Padmanadi has been open since 2002, but this June the owners closed down the old location and opened up in a new space on 101st Street. Along with the new location came new hours and new menus. Now, in addition to lunch and dinner, Padmanadi also serves brunch on Saturdays and Sundays.
Since brunch is a bit of a revered entity for me, that was exactly the impetus I needed to try the intriguing new location. Early one Saturday morning, I recruited a hungry friend and off we went.
Parking was a breeze, thanks to the kind folks at 99 Street Market. Padmanadi customers can park in their lot, located just across the street. Never underestimate the power of free and easy parking.
After traversing the bustling, rather bleak stretch of 101st Street, escaping into Padmanadi was like entering a mini-oasis. We were greeted by a gorgeous mixture of soothing browns, yellows and greens, spectacular A-shaped chairs and striking vases of soaring bamboo. Clean, simple lines heighten the luxurious atmosphere, and the overall feeling is one of sumptuous warmth.
The quirkiest and perhaps most inviting feature of the room, though, are the pictures—simple pictures of smiling employees and customers—that dot the walls. "Padmanadi smiles," we were told.
We breezed in the door just after 9 am. Our waiter, who had been told no one ever came in before 10, was surprised, but very good-natured and friendly. (ED: The Brunch actually starts at 10 am)
I ordered a Soy Chai Latte ($5) to sip while I inspected the menu, and my dining companion went with a cup of Organic Fair Trade Coffee ($2.75). Our waiter, working his first brunch ever, confessed his latte-making skills were nonexistent, but the cook came to the rescue. I was presented with a very drinkable latte, not overly sweet and rich, but seductively spicy. It was similar to a milk-based latte, but the texture was smoother and the foam was, well, interesting. "Chunky," was the expression my friend used.
As for the coffee, it must have been good, judging by the numerous cups that were consumed.
The menu is fairly simple, offering a few salads and essential breakfast-y components such as cereal, waffles, pancakes, omelettes, eggs benedict, and tofu scrambles. Everything is vegan and organic.
My quinoa fetish had me eyeing the brown rice, red quinoa and pear hot cereal, but I decided to be a bit more adventurous and ordered the tom yum tofu scramble ($14) and a fruit cup ($5). My dining companion opted for the ham and cheese omelette ($15).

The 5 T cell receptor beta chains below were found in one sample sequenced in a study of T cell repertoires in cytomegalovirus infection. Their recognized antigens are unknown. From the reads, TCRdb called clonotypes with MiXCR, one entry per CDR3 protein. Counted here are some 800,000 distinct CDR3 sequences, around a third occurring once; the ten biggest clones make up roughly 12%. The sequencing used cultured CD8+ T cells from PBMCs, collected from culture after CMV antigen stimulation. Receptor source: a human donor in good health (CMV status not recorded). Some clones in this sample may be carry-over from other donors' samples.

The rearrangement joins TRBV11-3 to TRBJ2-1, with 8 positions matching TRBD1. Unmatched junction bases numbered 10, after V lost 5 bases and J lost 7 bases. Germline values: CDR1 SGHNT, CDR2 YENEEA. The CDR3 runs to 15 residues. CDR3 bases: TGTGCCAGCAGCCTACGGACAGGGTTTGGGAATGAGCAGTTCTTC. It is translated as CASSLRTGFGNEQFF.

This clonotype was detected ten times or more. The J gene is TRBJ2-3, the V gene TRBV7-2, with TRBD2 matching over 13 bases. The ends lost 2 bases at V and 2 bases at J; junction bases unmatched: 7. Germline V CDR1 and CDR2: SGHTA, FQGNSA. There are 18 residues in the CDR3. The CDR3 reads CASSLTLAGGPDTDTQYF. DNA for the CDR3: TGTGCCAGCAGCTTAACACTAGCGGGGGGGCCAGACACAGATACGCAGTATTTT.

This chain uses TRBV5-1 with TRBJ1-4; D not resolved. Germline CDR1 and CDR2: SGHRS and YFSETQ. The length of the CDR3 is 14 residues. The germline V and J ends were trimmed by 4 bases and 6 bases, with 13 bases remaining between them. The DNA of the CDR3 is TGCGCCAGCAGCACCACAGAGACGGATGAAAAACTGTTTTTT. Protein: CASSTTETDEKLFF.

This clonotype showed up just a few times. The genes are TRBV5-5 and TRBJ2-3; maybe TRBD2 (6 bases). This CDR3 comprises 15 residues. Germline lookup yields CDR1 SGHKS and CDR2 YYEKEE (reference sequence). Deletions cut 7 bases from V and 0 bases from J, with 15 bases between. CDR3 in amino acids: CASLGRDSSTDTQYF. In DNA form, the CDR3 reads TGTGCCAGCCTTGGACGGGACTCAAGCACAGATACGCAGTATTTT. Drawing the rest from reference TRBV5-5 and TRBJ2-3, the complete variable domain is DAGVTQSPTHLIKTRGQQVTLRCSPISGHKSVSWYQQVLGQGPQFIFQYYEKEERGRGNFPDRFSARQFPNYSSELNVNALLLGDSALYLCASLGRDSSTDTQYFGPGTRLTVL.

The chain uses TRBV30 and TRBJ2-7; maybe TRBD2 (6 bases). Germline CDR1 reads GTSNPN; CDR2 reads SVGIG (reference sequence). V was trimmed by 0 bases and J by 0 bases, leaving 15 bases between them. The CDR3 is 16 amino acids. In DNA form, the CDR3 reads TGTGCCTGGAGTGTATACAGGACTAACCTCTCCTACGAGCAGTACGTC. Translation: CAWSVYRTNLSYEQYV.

My fruit cup arrived first, in a bowl, and was much larger than a cup. It was also a refreshing departure from the suboptimal, pre-cut mixture that so often masquerades as "fresh fruit." Instead it was a very fresh, very impressive, assortment that included blueberries, kiwi and dragon fruit. Everything was also freshly cut and individually arranged.
While my dining partner was stealing my grapes, breakfast arrived. I inhaled the spicy aroma rising from my scramble, but my eyes were riveted on my dining partner's plate. His "omelette", veggie ham and Daiya cheese wrapped up in bean curd, did a stellar job of looking like an omelette, but it was the root vegetable hash I coveted. The colourful medley of roasted potatoes, carrots, cassava, purple yam, sweet potatoes and beets, all flecked with tiny crystals of salt, looked impossibly delicious. My dining partner, who typically doesn't have much use for most root vegetables, allowed me just one beet—the hash was that good. The homemade ketchup made it even better.
The omelette's filling had a smoky flavour from the veggie ham, and the Daiya cheese gave it a creamy, almost silky texture. The bean curd itself was slightly chewy, and overall the omelette was deemed "pretty good."
My tom yum tofu scramble turned out to be a mass of crumbled tofu mixed together with chunks of tomato, pieces of baby corn, some carrots, peas and mushrooms. Lemongrass, galangal and lime leaf added a blast of flavour, but after a couple of bites the heat became, well, hot. For breakfast, and for me, anyway. Spaghetti squash nestled underneath did provide some relief, though.
We enjoyed brunch, but especially appreciated the attention that was paid to the quality of the ingredients and to all the little details. But—and this is my very non-vegan opinion—the most successful dishes were the ones that celebrated the food for what it is, rather than the dishes that tried to imitate other foods. Padmanadi is a nice change, though, even for non-vegans. And I still want try the quinoa cereal. V
Mon – Sun (11 am – 2 pm) & (4 pm – 10 pm); Sat & Sun Brunch (10 am – 2 pm)
Padmanadi Vegetarian Cuisine
10740 – 101 St, 780.428.8899